Guinea-Bissau May Become First African State to Clear Land Mines

Guinea-Bissau will be completely free of land mines by the end of next year, a former U.S. ambassador to the country and head of its largest mine-removal agency said.

The disarming of several thousand land mines left buried in the Maryland-sized country could make Guinea-Bissau the first African nation to rid itself of mines, John Blacken, the founder of Humaid, said in an interview on May 20.

“Every time you take a land mine out of the ground, that’s a threat gone,” said Blacken, who was U.S. ambassador to the West African nation from 1986 to 1989. “It’s someone’s life.”

Many of the mines in Guinea-Bissau date back to the war of independence from Portugal between 1963 and 1974 and a civil war in 1998 and 1999. The country has a population of 1.6 million.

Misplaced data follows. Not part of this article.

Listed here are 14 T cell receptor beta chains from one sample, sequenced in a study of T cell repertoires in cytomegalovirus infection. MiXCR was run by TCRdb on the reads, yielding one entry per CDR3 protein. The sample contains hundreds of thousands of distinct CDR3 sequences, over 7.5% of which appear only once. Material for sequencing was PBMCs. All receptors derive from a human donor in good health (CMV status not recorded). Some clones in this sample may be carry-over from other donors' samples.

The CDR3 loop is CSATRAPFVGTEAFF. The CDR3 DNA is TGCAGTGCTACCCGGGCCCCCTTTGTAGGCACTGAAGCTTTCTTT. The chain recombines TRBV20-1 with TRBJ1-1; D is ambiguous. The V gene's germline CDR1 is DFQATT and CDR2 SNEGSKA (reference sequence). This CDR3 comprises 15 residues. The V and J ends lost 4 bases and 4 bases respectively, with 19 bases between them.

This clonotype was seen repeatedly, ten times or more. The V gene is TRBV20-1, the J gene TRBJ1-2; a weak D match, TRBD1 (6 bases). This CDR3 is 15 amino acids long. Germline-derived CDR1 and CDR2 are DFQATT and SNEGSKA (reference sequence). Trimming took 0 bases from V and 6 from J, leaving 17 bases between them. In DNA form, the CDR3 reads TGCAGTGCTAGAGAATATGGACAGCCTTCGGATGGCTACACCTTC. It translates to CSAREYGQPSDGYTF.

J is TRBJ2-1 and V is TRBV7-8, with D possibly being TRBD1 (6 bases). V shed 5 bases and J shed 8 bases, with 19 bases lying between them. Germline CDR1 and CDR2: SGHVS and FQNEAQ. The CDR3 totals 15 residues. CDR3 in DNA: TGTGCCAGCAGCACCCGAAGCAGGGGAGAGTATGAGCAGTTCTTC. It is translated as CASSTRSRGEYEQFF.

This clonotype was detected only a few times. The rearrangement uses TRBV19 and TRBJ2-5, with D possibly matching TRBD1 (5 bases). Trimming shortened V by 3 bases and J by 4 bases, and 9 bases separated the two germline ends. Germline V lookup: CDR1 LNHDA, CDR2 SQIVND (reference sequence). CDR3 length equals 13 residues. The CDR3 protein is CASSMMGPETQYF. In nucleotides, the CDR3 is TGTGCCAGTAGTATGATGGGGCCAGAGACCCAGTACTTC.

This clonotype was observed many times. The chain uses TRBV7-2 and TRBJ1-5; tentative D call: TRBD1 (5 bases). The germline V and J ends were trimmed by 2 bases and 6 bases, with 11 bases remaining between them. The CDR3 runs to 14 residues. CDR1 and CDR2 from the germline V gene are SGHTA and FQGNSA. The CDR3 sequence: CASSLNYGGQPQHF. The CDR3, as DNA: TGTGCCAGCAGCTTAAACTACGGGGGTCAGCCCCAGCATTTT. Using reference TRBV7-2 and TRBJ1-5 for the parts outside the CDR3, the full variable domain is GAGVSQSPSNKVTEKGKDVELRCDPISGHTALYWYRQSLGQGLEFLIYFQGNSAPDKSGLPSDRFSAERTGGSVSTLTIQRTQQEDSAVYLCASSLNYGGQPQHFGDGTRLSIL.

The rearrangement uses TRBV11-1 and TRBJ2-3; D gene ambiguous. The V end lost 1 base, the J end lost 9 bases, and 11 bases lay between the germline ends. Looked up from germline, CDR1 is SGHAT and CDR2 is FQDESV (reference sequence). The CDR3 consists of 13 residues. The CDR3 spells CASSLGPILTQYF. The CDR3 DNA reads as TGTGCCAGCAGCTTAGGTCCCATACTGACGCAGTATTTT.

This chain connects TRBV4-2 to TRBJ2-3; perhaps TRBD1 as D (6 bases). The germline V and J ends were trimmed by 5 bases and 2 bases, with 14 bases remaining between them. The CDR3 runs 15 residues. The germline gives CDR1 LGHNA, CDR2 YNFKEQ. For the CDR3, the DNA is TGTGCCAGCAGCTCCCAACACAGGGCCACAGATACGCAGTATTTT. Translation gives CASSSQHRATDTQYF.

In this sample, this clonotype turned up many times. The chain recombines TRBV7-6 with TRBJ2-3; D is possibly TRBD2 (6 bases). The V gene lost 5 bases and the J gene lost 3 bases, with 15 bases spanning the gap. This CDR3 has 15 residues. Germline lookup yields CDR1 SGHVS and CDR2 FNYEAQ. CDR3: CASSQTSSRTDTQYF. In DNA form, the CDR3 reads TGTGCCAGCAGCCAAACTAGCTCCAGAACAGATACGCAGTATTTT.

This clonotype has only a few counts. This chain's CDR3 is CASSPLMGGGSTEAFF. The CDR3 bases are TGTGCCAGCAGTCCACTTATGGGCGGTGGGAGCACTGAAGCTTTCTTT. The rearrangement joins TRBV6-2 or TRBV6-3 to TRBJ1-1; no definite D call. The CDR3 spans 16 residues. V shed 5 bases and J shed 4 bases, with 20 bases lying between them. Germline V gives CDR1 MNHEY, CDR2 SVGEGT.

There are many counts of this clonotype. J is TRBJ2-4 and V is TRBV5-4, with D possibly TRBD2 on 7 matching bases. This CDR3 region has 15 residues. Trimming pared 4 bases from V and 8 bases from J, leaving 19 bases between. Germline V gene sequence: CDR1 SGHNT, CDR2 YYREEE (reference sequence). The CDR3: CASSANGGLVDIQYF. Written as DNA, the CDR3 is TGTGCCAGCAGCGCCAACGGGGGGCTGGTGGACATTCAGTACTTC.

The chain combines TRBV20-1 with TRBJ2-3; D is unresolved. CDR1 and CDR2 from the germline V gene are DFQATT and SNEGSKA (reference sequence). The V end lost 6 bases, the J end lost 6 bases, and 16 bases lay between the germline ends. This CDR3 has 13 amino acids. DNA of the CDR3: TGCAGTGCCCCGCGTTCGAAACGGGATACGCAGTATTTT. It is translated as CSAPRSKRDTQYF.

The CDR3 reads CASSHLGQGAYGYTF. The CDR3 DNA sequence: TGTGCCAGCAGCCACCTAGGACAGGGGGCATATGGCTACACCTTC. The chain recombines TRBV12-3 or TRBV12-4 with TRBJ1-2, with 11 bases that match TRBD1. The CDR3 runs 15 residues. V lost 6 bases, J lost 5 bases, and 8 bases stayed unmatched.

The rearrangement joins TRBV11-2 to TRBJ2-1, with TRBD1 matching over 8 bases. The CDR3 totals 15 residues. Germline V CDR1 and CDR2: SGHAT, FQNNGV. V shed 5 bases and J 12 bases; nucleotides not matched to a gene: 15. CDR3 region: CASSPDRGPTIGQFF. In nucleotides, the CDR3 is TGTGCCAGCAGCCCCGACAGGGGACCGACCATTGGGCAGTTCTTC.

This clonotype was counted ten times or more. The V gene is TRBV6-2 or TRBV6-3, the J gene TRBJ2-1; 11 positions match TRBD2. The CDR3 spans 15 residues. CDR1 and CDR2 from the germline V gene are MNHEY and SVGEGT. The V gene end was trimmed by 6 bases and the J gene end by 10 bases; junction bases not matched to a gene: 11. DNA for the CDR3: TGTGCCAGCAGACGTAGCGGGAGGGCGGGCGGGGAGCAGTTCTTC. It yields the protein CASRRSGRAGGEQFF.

Worldwide, more than 24,000 people a year, most of them civilians, are killed or maimed by land mines, according to the United Nations.

To contact the reporter on this story: Drew Hinshaw in Dakar via Accra at ebowers1@bloomberg.net.

To contact the editor responsible for this story: Antony Sguazzin at asguazzin@bloomberg.net.

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